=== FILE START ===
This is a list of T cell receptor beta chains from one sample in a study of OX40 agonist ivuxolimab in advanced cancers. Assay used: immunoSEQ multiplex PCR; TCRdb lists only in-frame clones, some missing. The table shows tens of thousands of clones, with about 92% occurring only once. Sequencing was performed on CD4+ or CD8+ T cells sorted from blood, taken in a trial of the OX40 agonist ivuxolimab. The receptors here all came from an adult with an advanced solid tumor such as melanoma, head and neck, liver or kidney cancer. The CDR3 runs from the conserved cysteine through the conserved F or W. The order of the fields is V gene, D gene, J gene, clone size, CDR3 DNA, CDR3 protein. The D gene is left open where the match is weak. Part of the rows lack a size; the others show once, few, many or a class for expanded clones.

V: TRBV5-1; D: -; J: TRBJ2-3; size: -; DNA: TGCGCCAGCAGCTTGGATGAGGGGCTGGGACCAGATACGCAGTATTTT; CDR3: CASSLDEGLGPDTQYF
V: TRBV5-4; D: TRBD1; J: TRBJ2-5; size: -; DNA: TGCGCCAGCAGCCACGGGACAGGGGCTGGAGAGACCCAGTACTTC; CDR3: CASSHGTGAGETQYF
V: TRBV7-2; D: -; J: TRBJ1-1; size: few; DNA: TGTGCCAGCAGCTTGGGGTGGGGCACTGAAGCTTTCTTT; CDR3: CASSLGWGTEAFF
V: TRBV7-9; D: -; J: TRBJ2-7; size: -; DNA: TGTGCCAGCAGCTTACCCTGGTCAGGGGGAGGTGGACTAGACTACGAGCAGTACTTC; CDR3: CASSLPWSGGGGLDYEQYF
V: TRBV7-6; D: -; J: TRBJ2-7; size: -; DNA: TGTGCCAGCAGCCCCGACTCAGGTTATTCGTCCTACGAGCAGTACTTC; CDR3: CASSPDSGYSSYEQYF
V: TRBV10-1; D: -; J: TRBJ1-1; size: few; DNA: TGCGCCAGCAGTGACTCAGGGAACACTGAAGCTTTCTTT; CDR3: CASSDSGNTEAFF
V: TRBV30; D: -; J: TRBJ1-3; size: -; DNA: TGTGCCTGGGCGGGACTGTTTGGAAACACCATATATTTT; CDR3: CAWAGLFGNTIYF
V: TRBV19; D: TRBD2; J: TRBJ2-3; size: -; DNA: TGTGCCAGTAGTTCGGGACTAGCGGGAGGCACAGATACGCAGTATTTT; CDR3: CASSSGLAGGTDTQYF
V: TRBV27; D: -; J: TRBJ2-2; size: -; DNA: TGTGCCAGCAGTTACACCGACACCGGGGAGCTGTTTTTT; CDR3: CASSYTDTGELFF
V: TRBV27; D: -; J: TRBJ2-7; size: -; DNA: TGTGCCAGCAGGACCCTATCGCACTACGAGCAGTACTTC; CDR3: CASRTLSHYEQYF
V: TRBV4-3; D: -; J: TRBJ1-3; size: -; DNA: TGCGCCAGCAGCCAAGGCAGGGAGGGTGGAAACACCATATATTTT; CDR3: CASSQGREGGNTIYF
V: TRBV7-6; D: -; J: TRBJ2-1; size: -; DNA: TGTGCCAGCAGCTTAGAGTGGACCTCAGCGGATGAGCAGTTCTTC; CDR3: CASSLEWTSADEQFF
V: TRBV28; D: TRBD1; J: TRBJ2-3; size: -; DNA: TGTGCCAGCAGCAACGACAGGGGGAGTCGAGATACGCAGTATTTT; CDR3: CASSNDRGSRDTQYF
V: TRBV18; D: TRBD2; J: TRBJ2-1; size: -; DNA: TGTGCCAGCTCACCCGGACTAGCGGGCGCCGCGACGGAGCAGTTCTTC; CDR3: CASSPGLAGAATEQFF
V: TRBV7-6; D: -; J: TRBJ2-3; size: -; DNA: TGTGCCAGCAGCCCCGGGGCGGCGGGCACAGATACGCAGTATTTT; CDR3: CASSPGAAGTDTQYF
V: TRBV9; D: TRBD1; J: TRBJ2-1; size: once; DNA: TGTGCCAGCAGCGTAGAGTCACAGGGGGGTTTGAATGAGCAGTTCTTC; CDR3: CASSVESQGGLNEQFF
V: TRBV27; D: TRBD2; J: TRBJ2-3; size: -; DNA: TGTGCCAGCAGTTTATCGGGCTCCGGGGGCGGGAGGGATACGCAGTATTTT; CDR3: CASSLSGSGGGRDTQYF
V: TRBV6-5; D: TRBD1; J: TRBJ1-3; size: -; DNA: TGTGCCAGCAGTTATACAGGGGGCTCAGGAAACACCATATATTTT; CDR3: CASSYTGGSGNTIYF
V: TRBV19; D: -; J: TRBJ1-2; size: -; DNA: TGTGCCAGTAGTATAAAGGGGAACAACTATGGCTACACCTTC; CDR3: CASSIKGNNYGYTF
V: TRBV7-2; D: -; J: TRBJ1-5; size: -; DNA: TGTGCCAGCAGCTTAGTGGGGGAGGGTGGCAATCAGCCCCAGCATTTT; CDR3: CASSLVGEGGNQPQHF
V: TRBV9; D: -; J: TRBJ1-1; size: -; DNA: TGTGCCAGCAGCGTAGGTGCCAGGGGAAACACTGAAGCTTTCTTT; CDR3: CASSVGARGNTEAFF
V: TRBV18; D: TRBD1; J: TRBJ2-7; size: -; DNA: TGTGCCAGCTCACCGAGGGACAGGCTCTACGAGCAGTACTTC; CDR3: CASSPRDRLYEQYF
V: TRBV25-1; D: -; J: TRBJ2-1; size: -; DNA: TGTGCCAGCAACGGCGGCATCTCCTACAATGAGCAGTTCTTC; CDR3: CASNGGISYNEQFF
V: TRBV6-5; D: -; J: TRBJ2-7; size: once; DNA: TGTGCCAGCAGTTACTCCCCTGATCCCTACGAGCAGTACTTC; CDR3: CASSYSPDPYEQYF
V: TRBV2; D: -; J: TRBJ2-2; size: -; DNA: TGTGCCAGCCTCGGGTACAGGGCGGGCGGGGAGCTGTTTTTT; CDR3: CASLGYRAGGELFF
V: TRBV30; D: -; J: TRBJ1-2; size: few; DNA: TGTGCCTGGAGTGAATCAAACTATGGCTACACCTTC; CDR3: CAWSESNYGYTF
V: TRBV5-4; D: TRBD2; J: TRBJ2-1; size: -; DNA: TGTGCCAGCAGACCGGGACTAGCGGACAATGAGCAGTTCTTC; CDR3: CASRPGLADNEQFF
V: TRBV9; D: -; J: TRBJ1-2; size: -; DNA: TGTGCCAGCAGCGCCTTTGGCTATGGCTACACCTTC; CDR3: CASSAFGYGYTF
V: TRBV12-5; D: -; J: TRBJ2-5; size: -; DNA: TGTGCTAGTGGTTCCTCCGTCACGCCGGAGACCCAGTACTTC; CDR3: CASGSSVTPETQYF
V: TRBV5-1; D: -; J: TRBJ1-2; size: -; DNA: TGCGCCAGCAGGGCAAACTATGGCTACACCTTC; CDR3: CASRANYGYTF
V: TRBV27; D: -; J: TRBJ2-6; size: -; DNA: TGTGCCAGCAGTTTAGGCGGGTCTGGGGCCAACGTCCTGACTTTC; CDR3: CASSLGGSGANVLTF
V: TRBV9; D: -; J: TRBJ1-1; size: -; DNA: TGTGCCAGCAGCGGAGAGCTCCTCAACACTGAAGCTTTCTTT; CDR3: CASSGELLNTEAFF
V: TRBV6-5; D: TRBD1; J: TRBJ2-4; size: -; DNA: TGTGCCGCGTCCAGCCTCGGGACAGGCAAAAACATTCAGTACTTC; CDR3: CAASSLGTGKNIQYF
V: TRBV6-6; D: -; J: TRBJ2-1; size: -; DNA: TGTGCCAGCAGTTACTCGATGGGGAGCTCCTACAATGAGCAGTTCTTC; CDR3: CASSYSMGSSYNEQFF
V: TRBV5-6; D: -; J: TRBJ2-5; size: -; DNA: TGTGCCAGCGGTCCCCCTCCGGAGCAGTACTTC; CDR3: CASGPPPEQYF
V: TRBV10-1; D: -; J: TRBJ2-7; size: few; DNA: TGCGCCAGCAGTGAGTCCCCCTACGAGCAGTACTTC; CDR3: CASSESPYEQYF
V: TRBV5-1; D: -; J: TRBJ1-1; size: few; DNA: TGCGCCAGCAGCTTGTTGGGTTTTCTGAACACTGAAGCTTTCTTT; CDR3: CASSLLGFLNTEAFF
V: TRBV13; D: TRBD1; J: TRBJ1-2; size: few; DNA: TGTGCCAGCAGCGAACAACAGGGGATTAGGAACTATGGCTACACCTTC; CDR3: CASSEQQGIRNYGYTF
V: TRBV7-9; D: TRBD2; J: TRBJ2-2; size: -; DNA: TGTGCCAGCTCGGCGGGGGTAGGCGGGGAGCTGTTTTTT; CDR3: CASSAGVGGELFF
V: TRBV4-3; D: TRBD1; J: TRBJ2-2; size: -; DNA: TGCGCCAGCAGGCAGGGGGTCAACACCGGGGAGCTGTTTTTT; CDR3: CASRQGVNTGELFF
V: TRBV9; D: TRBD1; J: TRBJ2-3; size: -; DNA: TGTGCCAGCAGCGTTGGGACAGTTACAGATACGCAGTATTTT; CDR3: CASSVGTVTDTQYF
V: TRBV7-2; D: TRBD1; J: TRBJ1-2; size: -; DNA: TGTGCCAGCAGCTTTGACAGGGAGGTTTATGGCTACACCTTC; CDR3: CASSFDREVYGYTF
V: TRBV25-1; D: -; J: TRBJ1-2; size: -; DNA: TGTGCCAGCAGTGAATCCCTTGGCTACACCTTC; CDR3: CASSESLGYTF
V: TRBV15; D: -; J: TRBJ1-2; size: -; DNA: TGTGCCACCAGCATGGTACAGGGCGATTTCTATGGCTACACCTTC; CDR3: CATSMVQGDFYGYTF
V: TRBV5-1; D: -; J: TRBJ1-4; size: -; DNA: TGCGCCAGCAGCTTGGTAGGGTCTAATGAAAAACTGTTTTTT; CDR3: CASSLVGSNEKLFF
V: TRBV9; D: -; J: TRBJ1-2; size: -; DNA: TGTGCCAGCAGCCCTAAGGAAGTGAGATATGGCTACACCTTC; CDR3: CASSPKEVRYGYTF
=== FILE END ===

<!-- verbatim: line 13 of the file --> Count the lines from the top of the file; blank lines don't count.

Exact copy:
V: TRBV7-6; D: -; J: TRBJ2-1; size: -; DNA: TGTGCCAGCAGCTTAGAGTGGACCTCAGCGGATGAGCAGTTCTTC; CDR3: CASSLEWTSADEQFF